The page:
I couldn’t stop reading it because there is a sense that something great is going to happen. Billy leaves her alone, so compliant with her, you can tell he’d rather not, but that she, young as she is, is in the driver’s seat. Billy loves her crazy-like…. and then Billy leaves and just as we think the story is wonderful, and although the scenery is so peaceful and calm, the greatness happens. The chair talks to her!! And they’re not flowers – they’re faces of all the women the chair has held!! Oh boy, the tears flowed. This story, and that chair hit a nerve in me that runs so deep, that I actually FELT the vibration of the words from that chair. The cat coming in the picture could not be more perfect, and Billy so innocent and oblivious to the depth of this woman he loves so much, sees her so peaceful as though he just left her and she had a short nap.

    Your words need to be out there to touch all of us in that profound and personal place that makes us weep, makes our hearts beat, our blood course, makes us beg for connection, and drives us to find that inner core that connects with every woman. Everywhere.

    • says

      As always, my dear Janice, your review of my story blows me away. You always find layers of meaning that I didn’t have a clue were there. Thank you so much for taking the time to ponder my scribblings and to share your thoughts with me. You’re a valuable treasure, my friend.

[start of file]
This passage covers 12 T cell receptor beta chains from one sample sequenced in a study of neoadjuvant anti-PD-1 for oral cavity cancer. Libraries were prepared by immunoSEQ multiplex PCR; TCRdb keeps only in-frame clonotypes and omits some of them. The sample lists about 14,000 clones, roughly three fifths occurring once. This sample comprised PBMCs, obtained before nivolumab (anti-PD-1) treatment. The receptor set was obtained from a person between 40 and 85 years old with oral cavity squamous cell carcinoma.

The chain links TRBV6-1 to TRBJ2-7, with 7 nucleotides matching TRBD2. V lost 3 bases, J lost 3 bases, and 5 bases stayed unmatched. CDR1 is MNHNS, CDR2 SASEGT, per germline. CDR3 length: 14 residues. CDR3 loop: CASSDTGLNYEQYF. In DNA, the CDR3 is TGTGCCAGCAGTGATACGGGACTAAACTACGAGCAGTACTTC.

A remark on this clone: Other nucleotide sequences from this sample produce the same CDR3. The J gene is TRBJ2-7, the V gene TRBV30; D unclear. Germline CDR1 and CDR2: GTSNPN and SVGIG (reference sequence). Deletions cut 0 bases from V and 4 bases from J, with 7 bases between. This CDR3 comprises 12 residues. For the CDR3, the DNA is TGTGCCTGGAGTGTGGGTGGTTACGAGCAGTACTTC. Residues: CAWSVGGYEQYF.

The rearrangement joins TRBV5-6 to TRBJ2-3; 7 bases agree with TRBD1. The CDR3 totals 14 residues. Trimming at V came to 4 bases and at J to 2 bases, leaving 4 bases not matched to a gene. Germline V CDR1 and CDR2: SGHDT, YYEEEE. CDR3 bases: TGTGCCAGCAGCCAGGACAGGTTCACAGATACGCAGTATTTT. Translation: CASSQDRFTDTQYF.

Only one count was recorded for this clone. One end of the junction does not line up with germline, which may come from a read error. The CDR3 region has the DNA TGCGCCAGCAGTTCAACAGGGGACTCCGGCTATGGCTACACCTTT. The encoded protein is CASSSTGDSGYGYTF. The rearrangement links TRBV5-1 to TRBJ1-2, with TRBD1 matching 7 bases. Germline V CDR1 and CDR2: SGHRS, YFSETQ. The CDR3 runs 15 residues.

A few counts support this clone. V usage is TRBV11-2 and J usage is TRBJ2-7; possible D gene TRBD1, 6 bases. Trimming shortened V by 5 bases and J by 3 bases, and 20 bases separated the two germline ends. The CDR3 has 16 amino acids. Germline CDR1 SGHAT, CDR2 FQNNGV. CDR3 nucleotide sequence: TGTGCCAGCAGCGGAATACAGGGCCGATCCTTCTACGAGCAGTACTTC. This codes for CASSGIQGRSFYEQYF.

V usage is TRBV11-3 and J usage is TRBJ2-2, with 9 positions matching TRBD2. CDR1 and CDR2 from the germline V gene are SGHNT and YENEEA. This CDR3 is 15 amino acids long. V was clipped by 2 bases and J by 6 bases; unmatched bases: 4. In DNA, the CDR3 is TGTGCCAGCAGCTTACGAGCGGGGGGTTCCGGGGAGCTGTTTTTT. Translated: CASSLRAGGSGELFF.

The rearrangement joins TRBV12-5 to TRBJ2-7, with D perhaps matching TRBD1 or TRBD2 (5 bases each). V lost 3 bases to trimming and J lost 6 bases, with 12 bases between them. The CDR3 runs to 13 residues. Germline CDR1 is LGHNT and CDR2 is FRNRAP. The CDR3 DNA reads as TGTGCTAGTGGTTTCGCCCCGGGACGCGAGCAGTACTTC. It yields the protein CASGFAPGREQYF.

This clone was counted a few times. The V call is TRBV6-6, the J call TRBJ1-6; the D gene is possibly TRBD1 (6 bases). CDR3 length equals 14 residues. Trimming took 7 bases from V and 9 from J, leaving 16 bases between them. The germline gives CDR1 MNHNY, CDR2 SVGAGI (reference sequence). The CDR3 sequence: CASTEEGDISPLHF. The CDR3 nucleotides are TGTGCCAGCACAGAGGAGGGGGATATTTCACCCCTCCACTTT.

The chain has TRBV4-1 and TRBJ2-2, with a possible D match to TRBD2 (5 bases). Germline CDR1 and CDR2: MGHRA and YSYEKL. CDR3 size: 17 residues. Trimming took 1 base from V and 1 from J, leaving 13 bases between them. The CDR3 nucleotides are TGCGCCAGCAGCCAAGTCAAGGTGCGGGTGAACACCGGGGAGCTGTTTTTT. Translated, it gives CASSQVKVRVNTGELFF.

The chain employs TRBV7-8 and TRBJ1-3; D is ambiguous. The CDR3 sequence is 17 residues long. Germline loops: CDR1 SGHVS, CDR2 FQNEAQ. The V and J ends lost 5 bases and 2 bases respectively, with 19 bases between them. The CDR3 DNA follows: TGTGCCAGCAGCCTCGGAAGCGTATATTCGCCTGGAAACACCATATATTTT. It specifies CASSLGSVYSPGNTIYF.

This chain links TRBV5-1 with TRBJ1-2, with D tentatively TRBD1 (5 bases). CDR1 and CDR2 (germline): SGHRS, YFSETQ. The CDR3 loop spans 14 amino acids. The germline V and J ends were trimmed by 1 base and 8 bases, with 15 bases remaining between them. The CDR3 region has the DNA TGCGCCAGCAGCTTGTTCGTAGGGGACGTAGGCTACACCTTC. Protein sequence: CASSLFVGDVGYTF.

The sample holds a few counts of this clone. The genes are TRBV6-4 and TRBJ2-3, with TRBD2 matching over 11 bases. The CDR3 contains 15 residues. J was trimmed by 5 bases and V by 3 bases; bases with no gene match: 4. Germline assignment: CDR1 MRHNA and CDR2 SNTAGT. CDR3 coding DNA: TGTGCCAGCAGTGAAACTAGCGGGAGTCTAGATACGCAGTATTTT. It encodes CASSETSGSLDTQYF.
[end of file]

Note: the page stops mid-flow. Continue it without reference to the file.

6. David says

    Excellent. I, too, liked that Tinker Bell sunlight allusion. After my Dad died we moved some of my folks’ furniture from Seattle to Honolulu. I always loved my father’s desk, and the drawer pulls rattle when you open a drawer, a sound I always associate with my dad.

    • says

      There are those who believe that rattling noise is your daddy telling you he’s still keeping an eye on you. Who knows? Guess you’ll find out when you get up there with him, eh? Thanks, David.

  7. Jan Freeman says

    Beautiful. I’m so proud of you, and happy that you have such a descriptive voice. You really spoke to me in this piece.
    Now I’ve decided to keep my Grandmother’s old rocking chair. I know I won’t rock babies in it. But, maybe I can pass it down to someone I love who will.

    I miss you Ann.

    • says

      Thank you, Jan and I miss you, too — very much. And hey, mama, rocking chairs aren’t just for rocking babies. They’re for holding old bones in their twilight years and rocking us through our memories when we can’t skip and dance so good anymore! Hugs, dear teacher.

  8. Mary says

    I kept a night gown of my sister’s so I could still feel close to her and make me feel close to her. Love that part. Thanks.